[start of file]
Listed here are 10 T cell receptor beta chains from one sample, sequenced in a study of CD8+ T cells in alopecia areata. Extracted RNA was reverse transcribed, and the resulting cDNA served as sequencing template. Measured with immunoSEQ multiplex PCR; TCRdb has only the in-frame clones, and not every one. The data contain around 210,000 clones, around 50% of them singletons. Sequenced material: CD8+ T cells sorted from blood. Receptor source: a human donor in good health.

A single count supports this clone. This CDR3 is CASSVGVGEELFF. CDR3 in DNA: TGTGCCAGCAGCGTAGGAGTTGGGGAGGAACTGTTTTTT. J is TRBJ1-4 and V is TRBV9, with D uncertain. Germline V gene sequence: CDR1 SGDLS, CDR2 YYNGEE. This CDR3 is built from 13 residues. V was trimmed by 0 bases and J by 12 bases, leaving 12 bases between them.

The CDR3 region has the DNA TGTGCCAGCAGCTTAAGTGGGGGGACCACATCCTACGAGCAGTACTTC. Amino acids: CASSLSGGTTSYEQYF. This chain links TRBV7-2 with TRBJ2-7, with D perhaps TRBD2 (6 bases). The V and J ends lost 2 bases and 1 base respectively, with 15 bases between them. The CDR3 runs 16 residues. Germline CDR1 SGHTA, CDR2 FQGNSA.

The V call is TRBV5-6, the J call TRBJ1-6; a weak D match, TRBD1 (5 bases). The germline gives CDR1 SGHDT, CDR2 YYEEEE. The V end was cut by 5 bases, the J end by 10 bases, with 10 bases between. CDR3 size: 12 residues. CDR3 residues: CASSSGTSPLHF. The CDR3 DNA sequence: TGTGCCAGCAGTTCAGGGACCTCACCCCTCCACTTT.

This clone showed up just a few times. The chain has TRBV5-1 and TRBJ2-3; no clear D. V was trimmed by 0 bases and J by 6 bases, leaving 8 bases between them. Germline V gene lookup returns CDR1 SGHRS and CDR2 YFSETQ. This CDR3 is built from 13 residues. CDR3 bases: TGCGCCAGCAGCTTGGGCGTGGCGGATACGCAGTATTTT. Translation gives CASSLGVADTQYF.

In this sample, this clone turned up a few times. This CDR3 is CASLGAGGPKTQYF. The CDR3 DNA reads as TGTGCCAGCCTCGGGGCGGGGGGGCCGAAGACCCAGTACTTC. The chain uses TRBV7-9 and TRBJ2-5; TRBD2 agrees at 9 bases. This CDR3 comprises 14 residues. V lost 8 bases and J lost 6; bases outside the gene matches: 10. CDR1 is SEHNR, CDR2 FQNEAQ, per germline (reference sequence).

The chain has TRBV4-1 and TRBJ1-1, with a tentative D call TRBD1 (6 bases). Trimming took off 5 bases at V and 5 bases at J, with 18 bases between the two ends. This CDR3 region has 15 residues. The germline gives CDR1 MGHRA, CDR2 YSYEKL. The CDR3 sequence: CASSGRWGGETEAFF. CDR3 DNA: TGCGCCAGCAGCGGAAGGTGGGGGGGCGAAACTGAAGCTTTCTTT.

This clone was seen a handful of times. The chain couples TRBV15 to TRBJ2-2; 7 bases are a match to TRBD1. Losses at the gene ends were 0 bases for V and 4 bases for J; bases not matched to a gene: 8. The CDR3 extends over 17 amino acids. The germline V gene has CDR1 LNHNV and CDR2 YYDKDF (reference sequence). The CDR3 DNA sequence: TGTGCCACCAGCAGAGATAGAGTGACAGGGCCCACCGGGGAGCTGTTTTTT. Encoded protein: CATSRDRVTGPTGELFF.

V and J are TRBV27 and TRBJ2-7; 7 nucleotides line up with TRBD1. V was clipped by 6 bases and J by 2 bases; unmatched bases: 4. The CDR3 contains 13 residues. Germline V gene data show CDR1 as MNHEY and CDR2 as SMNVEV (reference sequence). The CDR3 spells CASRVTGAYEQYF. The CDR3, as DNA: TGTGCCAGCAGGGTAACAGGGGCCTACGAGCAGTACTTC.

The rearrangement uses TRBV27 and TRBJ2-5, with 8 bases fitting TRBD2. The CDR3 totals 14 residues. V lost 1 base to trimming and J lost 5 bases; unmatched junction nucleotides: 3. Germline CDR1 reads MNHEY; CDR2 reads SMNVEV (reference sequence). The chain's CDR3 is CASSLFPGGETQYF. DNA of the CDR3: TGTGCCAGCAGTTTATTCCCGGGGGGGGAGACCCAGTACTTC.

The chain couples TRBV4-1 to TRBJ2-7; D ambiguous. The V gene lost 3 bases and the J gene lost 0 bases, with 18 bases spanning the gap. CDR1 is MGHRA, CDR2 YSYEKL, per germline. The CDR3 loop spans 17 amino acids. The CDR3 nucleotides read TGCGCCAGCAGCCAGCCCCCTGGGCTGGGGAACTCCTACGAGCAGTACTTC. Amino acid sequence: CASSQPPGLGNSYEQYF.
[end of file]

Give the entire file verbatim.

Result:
Listed here are 10 T cell receptor beta chains from one sample, sequenced in a study of CD8+ T cells in alopecia areata. Extracted RNA was reverse transcribed, and the resulting cDNA served as sequencing template. Measured with immunoSEQ multiplex PCR; TCRdb has only the in-frame clones, and not every one. The data contain around 210,000 clones, around 50% of them singletons. Sequenced material: CD8+ T cells sorted from blood. Receptor source: a human donor in good health.

A single count supports this clone. This CDR3 is CASSVGVGEELFF. CDR3 in DNA: TGTGCCAGCAGCGTAGGAGTTGGGGAGGAACTGTTTTTT. J is TRBJ1-4 and V is TRBV9, with D uncertain. Germline V gene sequence: CDR1 SGDLS, CDR2 YYNGEE. This CDR3 is built from 13 residues. V was trimmed by 0 bases and J by 12 bases, leaving 12 bases between them.

The CDR3 region has the DNA TGTGCCAGCAGCTTAAGTGGGGGGACCACATCCTACGAGCAGTACTTC. Amino acids: CASSLSGGTTSYEQYF. This chain links TRBV7-2 with TRBJ2-7, with D perhaps TRBD2 (6 bases). The V and J ends lost 2 bases and 1 base respectively, with 15 bases between them. The CDR3 runs 16 residues. Germline CDR1 SGHTA, CDR2 FQGNSA.

The V call is TRBV5-6, the J call TRBJ1-6; a weak D match, TRBD1 (5 bases). The germline gives CDR1 SGHDT, CDR2 YYEEEE. The V end was cut by 5 bases, the J end by 10 bases, with 10 bases between. CDR3 size: 12 residues. CDR3 residues: CASSSGTSPLHF. The CDR3 DNA sequence: TGTGCCAGCAGTTCAGGGACCTCACCCCTCCACTTT.

This clone showed up just a few times. The chain has TRBV5-1 and TRBJ2-3; no clear D. V was trimmed by 0 bases and J by 6 bases, leaving 8 bases between them. Germline V gene lookup returns CDR1 SGHRS and CDR2 YFSETQ. This CDR3 is built from 13 residues. CDR3 bases: TGCGCCAGCAGCTTGGGCGTGGCGGATACGCAGTATTTT. Translation gives CASSLGVADTQYF.

In this sample, this clone turned up a few times. This CDR3 is CASLGAGGPKTQYF. The CDR3 DNA reads as TGTGCCAGCCTCGGGGCGGGGGGGCCGAAGACCCAGTACTTC. The chain uses TRBV7-9 and TRBJ2-5; TRBD2 agrees at 9 bases. This CDR3 comprises 14 residues. V lost 8 bases and J lost 6; bases outside the gene matches: 10. CDR1 is SEHNR, CDR2 FQNEAQ, per germline (reference sequence).

The chain has TRBV4-1 and TRBJ1-1, with a tentative D call TRBD1 (6 bases). Trimming took off 5 bases at V and 5 bases at J, with 18 bases between the two ends. This CDR3 region has 15 residues. The germline gives CDR1 MGHRA, CDR2 YSYEKL. The CDR3 sequence: CASSGRWGGETEAFF. CDR3 DNA: TGCGCCAGCAGCGGAAGGTGGGGGGGCGAAACTGAAGCTTTCTTT.

This clone was seen a handful of times. The chain couples TRBV15 to TRBJ2-2; 7 bases are a match to TRBD1. Losses at the gene ends were 0 bases for V and 4 bases for J; bases not matched to a gene: 8. The CDR3 extends over 17 amino acids. The germline V gene has CDR1 LNHNV and CDR2 YYDKDF (reference sequence). The CDR3 DNA sequence: TGTGCCACCAGCAGAGATAGAGTGACAGGGCCCACCGGGGAGCTGTTTTTT. Encoded protein: CATSRDRVTGPTGELFF.

V and J are TRBV27 and TRBJ2-7; 7 nucleotides line up with TRBD1. V was clipped by 6 bases and J by 2 bases; unmatched bases: 4. The CDR3 contains 13 residues. Germline V gene data show CDR1 as MNHEY and CDR2 as SMNVEV (reference sequence). The CDR3 spells CASRVTGAYEQYF. The CDR3, as DNA: TGTGCCAGCAGGGTAACAGGGGCCTACGAGCAGTACTTC.

The rearrangement uses TRBV27 and TRBJ2-5, with 8 bases fitting TRBD2. The CDR3 totals 14 residues. V lost 1 base to trimming and J lost 5 bases; unmatched junction nucleotides: 3. Germline CDR1 reads MNHEY; CDR2 reads SMNVEV (reference sequence). The chain's CDR3 is CASSLFPGGETQYF. DNA of the CDR3: TGTGCCAGCAGTTTATTCCCGGGGGGGGAGACCCAGTACTTC.

The chain couples TRBV4-1 to TRBJ2-7; D ambiguous. The V gene lost 3 bases and the J gene lost 0 bases, with 18 bases spanning the gap. CDR1 is MGHRA, CDR2 YSYEKL, per germline. The CDR3 loop spans 17 amino acids. The CDR3 nucleotides read TGCGCCAGCAGCCAGCCCCCTGGGCTGGGGAACTCCTACGAGCAGTACTTC. Amino acid sequence: CASSQPPGLGNSYEQYF.